• Hedge Your Bets - If you are placing ante post bets, it is sometimes a good idea to pick two or three horses so that you keep an interest even if one or two drop out. This can be especially good if you are using a NRNB offer which will refund your bets on the non-runners.
In short, ante post racing bets can be a great way to get extra betting value for the biggest horse races, but it pays to be aware of the risks as well as the benefits.

Ante Post Betting FAQ

There are many races available ante post and that includes several of the Cheltenham Festival races, while you should also expect to find Grand National betting odds months in advance of the Aintree meeting. There will also be other National Hunt races priced up well in advance of the off including the King George VI Chase, the Tingle Creek, the Paddy Power Gold Cup and some of the Punchestown Festival races.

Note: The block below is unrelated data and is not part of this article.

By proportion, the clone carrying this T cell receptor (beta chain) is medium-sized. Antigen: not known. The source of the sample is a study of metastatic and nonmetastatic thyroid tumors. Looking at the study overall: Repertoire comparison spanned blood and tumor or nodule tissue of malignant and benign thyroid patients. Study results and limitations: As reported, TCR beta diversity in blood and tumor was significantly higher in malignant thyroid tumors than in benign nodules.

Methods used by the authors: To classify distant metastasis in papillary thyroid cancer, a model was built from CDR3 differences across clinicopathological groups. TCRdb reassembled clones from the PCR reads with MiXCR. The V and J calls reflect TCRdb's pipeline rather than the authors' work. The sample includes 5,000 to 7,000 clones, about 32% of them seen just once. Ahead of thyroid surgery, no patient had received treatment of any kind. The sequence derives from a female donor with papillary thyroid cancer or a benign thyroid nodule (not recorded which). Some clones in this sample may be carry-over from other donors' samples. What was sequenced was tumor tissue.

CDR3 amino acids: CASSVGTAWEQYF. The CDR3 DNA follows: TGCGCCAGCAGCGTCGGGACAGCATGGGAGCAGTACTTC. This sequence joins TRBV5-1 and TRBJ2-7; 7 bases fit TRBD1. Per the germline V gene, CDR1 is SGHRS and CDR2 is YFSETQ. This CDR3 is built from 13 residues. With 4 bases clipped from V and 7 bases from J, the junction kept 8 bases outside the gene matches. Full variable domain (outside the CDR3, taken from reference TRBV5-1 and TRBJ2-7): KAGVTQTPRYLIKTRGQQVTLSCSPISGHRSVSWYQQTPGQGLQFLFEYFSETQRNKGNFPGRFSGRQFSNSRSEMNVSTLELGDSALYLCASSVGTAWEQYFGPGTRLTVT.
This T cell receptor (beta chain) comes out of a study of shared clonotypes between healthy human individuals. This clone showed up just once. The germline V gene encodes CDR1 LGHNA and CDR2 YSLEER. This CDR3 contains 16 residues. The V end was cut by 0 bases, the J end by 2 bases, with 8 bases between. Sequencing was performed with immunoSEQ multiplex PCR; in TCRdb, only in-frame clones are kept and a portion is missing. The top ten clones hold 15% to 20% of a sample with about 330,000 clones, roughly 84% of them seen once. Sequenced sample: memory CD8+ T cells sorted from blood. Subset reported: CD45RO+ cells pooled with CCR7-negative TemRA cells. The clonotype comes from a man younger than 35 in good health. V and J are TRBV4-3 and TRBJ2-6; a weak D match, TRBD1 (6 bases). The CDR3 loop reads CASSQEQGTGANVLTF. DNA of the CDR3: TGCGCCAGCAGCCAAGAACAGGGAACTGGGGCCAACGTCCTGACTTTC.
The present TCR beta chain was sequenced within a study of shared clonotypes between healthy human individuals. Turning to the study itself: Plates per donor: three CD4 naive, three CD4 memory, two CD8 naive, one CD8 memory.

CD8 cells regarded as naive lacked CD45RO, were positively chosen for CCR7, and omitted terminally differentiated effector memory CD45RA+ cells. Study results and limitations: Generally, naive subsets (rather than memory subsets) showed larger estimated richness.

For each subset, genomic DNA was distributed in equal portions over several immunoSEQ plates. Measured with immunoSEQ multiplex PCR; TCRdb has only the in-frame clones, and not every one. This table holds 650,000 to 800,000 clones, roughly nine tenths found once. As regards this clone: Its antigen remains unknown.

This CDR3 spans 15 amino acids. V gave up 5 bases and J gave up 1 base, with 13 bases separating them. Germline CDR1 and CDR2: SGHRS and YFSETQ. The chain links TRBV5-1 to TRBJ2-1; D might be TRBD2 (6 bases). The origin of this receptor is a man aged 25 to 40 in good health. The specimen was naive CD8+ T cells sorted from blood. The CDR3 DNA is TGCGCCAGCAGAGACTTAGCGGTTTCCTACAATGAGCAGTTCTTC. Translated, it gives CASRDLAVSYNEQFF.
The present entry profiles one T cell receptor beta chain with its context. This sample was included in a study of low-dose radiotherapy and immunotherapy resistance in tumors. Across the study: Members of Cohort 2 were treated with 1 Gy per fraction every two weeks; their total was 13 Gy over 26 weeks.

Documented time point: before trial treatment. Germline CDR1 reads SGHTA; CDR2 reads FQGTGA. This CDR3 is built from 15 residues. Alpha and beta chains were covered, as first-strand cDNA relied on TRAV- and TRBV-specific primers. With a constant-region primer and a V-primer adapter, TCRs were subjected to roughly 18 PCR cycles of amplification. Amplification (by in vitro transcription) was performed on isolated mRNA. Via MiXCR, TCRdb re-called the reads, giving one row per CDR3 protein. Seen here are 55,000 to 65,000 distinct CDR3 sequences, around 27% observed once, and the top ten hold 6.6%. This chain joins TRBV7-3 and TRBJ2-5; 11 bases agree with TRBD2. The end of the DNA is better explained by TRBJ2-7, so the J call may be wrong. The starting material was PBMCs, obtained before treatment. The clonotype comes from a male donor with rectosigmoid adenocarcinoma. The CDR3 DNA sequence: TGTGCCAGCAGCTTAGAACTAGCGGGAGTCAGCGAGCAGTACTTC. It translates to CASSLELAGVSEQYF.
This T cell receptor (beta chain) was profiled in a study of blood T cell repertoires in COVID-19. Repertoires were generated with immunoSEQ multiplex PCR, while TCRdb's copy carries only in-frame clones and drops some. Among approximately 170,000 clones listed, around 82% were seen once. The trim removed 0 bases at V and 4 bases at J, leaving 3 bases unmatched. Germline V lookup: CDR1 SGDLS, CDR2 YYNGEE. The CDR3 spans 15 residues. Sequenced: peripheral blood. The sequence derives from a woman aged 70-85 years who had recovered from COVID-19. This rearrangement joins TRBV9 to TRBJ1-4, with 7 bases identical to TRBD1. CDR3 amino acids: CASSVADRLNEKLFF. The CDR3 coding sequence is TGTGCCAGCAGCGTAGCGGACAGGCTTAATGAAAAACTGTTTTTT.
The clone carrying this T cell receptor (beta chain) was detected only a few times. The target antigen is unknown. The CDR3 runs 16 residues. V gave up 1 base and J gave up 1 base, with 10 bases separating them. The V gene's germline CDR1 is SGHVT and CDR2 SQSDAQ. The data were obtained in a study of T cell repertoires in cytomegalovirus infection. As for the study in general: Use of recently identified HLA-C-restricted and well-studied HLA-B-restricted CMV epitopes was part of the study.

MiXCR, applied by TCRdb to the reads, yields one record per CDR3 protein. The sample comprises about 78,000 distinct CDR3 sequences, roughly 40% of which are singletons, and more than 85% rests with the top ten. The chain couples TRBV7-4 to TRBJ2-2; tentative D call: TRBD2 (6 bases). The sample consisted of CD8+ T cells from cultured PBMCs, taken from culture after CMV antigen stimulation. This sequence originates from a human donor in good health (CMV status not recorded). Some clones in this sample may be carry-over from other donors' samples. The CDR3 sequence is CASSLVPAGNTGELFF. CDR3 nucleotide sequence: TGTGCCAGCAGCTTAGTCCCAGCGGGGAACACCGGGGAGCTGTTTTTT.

You might expect all of the Flat racing classics such as the Derby, Oaks, 1,000 Guineas, 2,000 Guineas and St Leger to be priced up ante post, with the Arc de Triomphe betting also available and the same applies to many of the races that make up the Royal Ascot meeting. You can also bet on the action at Glorious Goodwood when it comes to the Group 1 races and it might also be the case that you can get ante post odds for races like the Coral Eclipse, the Cambridgeshire and the Cesarewitch.
Yes, there are regularly opportunities to place ante post bets on international horse racing, with Arc de Triomphe, Melbourne Cup and Kentucky Derby among the races which are priced up well in advance of the off. You can also bet on several of the Breeders’ Cup races, while there’s the chance to bet on the Dubai World Cup, the Everest and The Hundred among the many overseas horse races.